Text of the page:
Project Talk:Council/Code of conduct
G.O. is not Resolvable
g.o is not resolvable.... gentoo.org is we should have real emails in this document. i know that g.o stands for gentoo.org, newbies WONT — The preceding unsigned comment was added by 666threesixes666 (talk • contribs) 07:22, 5 January 2014 (UTC)
Might want to remove the section, "Consequences" or any punitive actions. These words tend to be "fighting words", while inciting fear in some. Hence, I wouldn't want to deter people from volunteering. Furthermore, omitting the penalization section endorses the fact we're looking for a peaceful resolution versus more pain. (No matter how much they deserve the penalization, or when you penalize somebody, their rage just increases.)
Probably best just to assume a title of "Code of Conduct", with what we desire of people. (ie. Citing offenders or offending volunteers will be prosecuted to the full extent of the law, just doesn't ring well for some odd reason.) Nor have I've seen punitive actions listed within other publicly listed Code of Coducts very often. Most of the time, it's assumed as a reason for denial of service. Sometimes I think I've seen a Federal or State code listed in fine print at the bottom. Some state a "Bill of Rights", or "U.S. patients' bill of rights", in which they encourage peaceful resolution. Most times I think you'll find when somebody is going against the statements within a Code of Conduct, that person is likely also committing criminal acts which could be easily pursued elsewhere. A Code of Conduct is merrily there to remind people to be friendly, or within corporate slang, "play nice" with others. (While civilians "playing nice" with others, the next step in that game is usually physical confrontation, and gets ugly very fast.)
Typically when a volunteer is given a title (ie. Gentoo Developer), they're upheld to this higher standard and inherently take any responsibility for erratic behavior.
Also in order to correctly penalize anybody, there usually needs to be a (unbiased) Judge (or Jury) who can correctly mitigate any possible misconceptions of what actually occurred and what we may may have thought occurred. The corporate world is full of fun & games, and I am fully willing to admit that I do not have the time, nor the will power, to study this part of law or Corporate Law.
The Summary section seems fine, as long as it is not used as justification for censorship. (Albeit, unless that is your goal, or the host of the Gentoo Project's goal.) An example: A hardware product has problems, while volunteers found and documented such problems. A Gentoo Developer associated with hardware manufacturer then deletes the found problems (using their escalated Developer status against the volunteer community), with the intent to silence the problems. Purely an example and not to be misinterpreted as an accusation; as many manufacturers do join distributions for developing their drivers, and people are known to be bias with their decisions. No poor intentions were meant here with this speculative example either, and is a very common step utilized often within the real legal world. (Needed to use an example here, to rationally explain the possible reason somebody would censor information.) ---Roger (talk) 03:43, 26 January 2014 (UTC)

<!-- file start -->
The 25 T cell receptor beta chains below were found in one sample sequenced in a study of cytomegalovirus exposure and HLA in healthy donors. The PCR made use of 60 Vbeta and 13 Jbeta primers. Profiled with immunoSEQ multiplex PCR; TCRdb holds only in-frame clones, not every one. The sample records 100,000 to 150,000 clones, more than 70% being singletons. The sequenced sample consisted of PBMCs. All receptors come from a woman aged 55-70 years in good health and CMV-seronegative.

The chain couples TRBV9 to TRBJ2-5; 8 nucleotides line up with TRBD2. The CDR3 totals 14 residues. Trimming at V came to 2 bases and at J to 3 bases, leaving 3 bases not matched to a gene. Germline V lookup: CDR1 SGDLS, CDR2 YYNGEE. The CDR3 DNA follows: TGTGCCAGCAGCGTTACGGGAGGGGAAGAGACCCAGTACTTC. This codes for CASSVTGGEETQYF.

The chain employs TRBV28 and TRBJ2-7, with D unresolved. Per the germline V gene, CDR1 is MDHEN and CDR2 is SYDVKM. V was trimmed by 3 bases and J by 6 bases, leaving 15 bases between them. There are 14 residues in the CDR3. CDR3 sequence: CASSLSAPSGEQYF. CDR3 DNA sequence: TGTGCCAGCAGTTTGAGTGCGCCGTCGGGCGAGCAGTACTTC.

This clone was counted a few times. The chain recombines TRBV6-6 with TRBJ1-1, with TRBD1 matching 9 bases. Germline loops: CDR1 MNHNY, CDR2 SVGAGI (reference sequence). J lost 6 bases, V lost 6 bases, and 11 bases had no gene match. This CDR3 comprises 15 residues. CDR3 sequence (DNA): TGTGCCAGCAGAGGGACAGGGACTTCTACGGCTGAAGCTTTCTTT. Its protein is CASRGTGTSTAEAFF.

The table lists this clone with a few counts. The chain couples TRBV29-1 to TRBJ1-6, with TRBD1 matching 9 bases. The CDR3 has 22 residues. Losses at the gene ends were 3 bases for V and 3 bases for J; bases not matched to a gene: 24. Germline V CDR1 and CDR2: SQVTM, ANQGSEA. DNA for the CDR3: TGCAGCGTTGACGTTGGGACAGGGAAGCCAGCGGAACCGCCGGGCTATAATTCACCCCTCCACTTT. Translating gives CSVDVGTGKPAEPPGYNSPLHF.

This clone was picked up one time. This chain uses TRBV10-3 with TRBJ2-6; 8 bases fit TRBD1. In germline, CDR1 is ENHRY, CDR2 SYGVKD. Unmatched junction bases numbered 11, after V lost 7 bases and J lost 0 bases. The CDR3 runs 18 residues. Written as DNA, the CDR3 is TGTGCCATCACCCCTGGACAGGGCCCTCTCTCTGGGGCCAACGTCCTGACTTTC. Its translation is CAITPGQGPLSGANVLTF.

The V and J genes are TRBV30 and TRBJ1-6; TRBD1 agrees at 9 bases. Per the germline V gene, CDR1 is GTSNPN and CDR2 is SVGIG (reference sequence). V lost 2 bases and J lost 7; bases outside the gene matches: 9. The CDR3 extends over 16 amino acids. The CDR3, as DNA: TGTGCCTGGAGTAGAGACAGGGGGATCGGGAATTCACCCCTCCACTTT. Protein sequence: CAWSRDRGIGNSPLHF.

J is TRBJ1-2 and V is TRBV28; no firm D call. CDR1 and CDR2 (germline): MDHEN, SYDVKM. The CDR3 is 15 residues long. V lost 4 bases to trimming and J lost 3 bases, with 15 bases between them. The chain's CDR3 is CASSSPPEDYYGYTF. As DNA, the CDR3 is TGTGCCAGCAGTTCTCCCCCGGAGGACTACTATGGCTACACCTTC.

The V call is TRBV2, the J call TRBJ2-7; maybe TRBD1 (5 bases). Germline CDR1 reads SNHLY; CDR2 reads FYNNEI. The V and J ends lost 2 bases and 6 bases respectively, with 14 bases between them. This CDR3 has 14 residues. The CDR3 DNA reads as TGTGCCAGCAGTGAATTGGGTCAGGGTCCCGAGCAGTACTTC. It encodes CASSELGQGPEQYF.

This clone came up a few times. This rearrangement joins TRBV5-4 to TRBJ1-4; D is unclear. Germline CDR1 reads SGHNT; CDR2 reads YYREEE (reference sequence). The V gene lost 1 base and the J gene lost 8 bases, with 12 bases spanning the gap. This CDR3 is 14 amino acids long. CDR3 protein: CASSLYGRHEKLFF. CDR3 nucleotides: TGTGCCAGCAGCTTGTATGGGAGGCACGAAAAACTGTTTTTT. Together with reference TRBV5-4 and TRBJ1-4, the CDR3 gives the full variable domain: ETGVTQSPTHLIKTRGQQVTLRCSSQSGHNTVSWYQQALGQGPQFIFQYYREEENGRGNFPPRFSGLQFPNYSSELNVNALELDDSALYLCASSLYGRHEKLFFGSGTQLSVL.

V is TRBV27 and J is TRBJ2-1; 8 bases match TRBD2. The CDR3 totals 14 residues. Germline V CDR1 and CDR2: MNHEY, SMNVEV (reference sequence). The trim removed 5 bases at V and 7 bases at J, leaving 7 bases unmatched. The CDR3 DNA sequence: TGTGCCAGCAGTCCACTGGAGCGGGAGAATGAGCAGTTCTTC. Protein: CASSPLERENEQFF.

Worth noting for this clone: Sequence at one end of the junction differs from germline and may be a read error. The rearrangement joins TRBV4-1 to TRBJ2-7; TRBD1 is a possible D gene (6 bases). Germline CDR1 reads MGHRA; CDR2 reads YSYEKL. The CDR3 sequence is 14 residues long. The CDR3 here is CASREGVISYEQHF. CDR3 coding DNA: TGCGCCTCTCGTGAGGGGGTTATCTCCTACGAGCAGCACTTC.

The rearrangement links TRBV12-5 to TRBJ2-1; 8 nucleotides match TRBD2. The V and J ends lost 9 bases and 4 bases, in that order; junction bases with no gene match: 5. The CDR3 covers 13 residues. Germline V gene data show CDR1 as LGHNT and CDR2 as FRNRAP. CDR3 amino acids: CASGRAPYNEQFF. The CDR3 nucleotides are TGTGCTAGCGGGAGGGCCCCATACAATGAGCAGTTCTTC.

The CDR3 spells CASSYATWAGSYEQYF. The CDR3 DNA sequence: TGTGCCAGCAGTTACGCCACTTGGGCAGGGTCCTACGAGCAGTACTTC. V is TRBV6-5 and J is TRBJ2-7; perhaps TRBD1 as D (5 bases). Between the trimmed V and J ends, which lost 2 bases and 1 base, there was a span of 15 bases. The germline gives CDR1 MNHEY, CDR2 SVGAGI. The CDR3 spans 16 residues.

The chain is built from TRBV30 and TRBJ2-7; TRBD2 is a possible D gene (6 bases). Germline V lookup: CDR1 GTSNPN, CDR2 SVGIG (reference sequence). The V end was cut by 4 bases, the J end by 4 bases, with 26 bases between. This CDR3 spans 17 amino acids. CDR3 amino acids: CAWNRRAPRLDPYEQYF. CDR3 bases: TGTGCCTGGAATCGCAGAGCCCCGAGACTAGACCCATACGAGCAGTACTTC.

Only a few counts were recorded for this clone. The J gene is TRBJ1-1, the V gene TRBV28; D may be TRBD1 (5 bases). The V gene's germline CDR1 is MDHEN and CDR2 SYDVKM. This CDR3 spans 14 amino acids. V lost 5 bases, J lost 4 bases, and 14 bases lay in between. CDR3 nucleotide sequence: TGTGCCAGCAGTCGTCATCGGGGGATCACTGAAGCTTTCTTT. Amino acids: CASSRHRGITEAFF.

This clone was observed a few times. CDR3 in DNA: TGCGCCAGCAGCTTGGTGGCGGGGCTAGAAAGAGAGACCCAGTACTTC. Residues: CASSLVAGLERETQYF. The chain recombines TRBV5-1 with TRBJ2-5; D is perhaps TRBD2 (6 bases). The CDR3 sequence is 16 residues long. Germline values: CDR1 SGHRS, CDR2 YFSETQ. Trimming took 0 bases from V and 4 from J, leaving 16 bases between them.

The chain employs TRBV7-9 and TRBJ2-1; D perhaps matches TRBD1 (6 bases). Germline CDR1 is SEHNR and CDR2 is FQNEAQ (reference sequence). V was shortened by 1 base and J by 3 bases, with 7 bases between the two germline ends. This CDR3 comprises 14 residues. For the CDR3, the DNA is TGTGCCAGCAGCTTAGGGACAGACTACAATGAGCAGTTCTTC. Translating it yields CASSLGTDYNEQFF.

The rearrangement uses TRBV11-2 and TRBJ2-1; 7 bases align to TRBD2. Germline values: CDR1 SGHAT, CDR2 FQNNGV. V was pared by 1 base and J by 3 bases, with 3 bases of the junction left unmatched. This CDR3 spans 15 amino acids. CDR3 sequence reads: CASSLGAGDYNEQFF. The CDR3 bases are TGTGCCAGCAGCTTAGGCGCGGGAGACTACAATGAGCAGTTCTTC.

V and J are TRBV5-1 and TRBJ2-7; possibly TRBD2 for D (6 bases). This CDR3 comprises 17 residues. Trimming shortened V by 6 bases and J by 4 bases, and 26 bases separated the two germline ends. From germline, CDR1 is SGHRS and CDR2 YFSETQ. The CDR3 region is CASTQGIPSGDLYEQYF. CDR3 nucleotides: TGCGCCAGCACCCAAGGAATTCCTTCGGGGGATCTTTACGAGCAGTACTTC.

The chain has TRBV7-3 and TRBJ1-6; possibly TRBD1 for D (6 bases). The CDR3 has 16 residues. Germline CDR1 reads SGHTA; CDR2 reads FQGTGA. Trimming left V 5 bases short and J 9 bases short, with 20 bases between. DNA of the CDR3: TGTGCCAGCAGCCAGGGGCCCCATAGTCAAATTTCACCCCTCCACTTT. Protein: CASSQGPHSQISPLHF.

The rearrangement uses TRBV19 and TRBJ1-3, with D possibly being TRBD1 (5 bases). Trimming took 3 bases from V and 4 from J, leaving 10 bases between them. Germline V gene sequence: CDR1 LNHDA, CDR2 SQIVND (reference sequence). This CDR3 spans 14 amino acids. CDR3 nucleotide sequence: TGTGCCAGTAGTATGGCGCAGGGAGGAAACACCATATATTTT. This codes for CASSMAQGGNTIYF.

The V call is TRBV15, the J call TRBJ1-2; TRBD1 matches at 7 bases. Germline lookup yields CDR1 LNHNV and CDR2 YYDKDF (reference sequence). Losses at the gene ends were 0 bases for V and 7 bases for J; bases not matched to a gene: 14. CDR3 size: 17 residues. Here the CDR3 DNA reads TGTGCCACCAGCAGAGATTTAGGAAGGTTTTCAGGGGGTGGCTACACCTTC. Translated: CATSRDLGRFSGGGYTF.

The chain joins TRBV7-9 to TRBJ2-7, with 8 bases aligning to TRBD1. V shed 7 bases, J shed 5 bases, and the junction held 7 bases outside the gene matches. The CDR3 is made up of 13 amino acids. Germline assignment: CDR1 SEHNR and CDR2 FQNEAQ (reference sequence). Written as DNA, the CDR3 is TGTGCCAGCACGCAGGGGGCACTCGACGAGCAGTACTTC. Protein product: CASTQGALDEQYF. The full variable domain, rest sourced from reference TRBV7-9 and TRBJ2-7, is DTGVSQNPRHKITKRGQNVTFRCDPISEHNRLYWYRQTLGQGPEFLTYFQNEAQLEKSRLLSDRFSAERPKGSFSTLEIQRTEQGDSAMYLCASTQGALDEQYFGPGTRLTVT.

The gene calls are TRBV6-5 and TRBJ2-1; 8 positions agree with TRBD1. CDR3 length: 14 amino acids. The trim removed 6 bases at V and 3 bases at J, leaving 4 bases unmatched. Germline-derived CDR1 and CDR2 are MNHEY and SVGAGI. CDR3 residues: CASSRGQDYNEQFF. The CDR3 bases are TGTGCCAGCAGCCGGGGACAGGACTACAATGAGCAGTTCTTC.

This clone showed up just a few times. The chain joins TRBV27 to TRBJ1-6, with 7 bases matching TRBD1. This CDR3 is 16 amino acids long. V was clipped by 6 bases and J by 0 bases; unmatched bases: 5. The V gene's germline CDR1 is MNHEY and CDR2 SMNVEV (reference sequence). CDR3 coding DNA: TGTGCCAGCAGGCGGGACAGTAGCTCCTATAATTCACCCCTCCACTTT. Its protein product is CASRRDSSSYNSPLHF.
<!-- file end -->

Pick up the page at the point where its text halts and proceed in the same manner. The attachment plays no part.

Further clarification, "The Board of Trustees are the elected keepers of the legal entity that is Gentoo within the United States", as such under US law. I think, if somebody is using language that is offencive or provocative, I can pretty much assure you their local State police will gladly take any complaints. Albeit, I have only seen such issues escalate to this level when joining in with much more controversial issues such as Use of Force controversies within public forums or public media forums. With Gentoo related material, usually it's "young kiddie" name-calling type quarrels. And then the older folks tend to get into controversial issues, in order to ensure their paycheck, sometimes unknowingly being bias. Although I'm not a lawyer, likely a lawyer will pretty much state a similar point of view here. Another perspective, some foreign Country's laws might forbid an entity from using such threatening language against it's civilians, preventing or further making Gentoo unpopular within it's Country. Shrugs. Speculation here, but I have seen some Country's laws say some weird things, and am always trying to find middle ground myself. Hopefully I've got you guys going in a good direction, or minimized and focused any questions for the lawyers. ---Roger (talk) 05:38, 26 January 2014 (UTC)